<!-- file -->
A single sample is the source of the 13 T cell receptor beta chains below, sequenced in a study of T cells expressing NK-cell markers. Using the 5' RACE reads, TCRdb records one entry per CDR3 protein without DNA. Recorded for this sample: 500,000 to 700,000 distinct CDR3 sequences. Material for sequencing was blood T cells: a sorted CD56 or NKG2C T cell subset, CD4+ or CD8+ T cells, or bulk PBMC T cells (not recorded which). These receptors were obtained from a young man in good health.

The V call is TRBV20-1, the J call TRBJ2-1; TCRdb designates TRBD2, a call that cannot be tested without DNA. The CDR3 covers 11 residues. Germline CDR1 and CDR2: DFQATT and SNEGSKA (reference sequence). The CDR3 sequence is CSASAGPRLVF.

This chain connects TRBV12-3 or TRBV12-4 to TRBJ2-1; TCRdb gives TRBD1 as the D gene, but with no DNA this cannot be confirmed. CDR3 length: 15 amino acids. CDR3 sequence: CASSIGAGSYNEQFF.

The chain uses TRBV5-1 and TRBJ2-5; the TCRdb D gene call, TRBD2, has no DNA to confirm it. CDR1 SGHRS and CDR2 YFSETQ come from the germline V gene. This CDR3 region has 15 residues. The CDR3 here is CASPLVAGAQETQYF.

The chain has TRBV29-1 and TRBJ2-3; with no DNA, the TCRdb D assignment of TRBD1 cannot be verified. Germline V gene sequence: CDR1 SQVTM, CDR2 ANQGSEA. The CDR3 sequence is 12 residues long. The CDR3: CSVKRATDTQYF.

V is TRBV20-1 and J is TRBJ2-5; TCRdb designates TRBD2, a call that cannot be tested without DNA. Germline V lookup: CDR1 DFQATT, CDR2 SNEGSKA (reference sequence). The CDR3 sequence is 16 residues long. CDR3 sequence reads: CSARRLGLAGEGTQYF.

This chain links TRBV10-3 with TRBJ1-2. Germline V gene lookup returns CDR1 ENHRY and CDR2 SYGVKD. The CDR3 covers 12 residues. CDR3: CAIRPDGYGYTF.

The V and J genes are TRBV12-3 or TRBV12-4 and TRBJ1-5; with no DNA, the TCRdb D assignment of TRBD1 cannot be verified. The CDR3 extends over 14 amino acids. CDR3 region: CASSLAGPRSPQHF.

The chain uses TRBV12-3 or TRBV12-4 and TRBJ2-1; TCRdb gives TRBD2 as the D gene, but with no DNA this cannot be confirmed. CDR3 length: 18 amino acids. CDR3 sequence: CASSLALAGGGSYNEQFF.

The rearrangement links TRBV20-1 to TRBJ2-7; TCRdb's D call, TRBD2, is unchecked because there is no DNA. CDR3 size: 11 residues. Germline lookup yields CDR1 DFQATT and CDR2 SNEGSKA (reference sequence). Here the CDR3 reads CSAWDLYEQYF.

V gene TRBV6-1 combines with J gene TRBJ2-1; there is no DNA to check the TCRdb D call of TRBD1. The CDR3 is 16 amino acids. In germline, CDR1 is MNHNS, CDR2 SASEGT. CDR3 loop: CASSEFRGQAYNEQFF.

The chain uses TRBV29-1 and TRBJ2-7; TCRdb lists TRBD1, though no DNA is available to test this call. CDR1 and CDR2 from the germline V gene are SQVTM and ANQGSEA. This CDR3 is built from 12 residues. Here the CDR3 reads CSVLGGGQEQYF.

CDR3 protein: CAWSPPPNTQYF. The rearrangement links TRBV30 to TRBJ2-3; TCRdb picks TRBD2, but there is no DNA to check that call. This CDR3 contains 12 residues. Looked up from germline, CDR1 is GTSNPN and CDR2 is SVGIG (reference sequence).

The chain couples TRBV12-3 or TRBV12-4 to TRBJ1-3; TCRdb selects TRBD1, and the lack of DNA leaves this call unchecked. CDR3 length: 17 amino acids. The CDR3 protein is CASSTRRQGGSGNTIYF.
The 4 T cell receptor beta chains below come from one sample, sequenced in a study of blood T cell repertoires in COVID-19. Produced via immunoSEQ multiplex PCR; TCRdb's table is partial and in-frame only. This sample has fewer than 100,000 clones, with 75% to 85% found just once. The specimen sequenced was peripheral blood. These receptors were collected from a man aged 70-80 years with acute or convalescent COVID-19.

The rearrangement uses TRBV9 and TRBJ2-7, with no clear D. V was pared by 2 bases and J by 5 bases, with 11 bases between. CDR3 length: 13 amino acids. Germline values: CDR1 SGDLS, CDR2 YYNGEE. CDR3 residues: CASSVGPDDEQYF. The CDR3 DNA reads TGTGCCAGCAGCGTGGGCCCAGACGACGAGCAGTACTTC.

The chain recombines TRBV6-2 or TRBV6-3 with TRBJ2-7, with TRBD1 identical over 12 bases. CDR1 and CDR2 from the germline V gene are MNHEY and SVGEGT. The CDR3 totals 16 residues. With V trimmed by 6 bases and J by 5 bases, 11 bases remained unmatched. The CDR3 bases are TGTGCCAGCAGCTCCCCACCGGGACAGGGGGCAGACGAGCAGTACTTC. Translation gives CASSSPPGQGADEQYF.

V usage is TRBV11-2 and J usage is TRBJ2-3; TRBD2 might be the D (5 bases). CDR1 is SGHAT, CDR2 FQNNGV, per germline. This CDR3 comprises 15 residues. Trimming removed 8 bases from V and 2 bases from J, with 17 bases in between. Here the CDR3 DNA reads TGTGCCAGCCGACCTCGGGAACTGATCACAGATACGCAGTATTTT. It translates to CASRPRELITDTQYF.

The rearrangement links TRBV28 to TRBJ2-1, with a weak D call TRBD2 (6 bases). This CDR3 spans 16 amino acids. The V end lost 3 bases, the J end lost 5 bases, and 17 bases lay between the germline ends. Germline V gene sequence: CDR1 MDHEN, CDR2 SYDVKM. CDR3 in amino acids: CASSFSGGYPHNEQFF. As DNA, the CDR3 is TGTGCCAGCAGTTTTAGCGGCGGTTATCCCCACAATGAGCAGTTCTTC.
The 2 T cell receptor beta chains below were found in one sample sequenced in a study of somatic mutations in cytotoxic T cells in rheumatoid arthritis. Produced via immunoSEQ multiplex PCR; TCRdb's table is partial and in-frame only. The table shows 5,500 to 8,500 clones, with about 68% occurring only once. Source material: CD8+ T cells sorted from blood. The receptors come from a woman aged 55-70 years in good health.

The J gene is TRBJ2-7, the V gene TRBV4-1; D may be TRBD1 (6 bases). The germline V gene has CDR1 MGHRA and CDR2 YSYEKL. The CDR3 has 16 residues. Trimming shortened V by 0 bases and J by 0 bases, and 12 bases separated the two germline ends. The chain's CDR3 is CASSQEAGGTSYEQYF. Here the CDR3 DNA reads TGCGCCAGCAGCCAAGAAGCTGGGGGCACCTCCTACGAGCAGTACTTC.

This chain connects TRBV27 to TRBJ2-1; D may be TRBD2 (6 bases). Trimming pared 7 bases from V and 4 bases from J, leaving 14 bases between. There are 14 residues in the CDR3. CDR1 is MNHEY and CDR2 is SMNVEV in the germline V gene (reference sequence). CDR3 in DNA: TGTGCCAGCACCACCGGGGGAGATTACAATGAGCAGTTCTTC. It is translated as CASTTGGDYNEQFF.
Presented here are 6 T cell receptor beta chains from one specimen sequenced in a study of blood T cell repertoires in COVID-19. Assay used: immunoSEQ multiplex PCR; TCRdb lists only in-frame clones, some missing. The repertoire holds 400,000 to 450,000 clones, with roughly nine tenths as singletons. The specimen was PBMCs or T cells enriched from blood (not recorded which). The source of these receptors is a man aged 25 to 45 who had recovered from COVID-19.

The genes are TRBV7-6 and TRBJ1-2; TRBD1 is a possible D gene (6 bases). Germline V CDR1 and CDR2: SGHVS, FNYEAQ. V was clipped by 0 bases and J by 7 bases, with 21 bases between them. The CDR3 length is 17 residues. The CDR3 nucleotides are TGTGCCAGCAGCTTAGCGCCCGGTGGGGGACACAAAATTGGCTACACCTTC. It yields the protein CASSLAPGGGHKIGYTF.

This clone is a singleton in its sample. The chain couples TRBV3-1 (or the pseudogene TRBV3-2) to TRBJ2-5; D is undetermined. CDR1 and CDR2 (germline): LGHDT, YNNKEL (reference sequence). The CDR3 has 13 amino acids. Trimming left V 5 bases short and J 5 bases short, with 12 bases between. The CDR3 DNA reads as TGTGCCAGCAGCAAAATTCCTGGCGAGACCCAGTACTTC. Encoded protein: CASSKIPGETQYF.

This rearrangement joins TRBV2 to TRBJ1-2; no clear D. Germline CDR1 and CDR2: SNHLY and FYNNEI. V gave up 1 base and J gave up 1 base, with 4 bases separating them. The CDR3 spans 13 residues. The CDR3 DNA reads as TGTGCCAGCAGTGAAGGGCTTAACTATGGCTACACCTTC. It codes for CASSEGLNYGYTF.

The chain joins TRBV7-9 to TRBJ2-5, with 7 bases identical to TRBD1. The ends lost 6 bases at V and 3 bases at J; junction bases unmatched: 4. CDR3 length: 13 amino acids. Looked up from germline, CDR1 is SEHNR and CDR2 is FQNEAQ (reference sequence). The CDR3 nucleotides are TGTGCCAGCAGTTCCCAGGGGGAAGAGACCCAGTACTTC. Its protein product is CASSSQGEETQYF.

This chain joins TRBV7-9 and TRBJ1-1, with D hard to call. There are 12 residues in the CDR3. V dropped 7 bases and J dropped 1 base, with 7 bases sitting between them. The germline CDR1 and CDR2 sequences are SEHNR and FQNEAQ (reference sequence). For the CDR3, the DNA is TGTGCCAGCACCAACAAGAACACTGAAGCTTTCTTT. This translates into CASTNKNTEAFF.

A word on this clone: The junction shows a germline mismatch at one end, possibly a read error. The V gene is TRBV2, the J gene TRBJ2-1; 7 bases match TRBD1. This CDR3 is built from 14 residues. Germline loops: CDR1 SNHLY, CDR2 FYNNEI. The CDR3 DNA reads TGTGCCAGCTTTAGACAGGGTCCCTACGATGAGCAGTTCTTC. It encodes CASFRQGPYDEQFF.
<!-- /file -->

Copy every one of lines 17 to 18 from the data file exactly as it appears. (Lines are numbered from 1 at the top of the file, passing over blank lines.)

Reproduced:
The chain recombines TRBV6-2 or TRBV6-3 with TRBJ2-7, with TRBD1 identical over 12 bases. CDR1 and CDR2 from the germline V gene are MNHEY and SVGEGT. The CDR3 totals 16 residues. With V trimmed by 6 bases and J by 5 bases, 11 bases remained unmatched. The CDR3 bases are TGTGCCAGCAGCTCCCCACCGGGACAGGGGGCAGACGAGCAGTACTTC. Translation gives CASSSPPGQGADEQYF.

V usage is TRBV11-2 and J usage is TRBJ2-3; TRBD2 might be the D (5 bases). CDR1 is SGHAT, CDR2 FQNNGV, per germline. This CDR3 comprises 15 residues. Trimming removed 8 bases from V and 2 bases from J, with 17 bases in between. Here the CDR3 DNA reads TGTGCCAGCCGACCTCGGGAACTGATCACAGATACGCAGTATTTT. It translates to CASRPRELITDTQYF.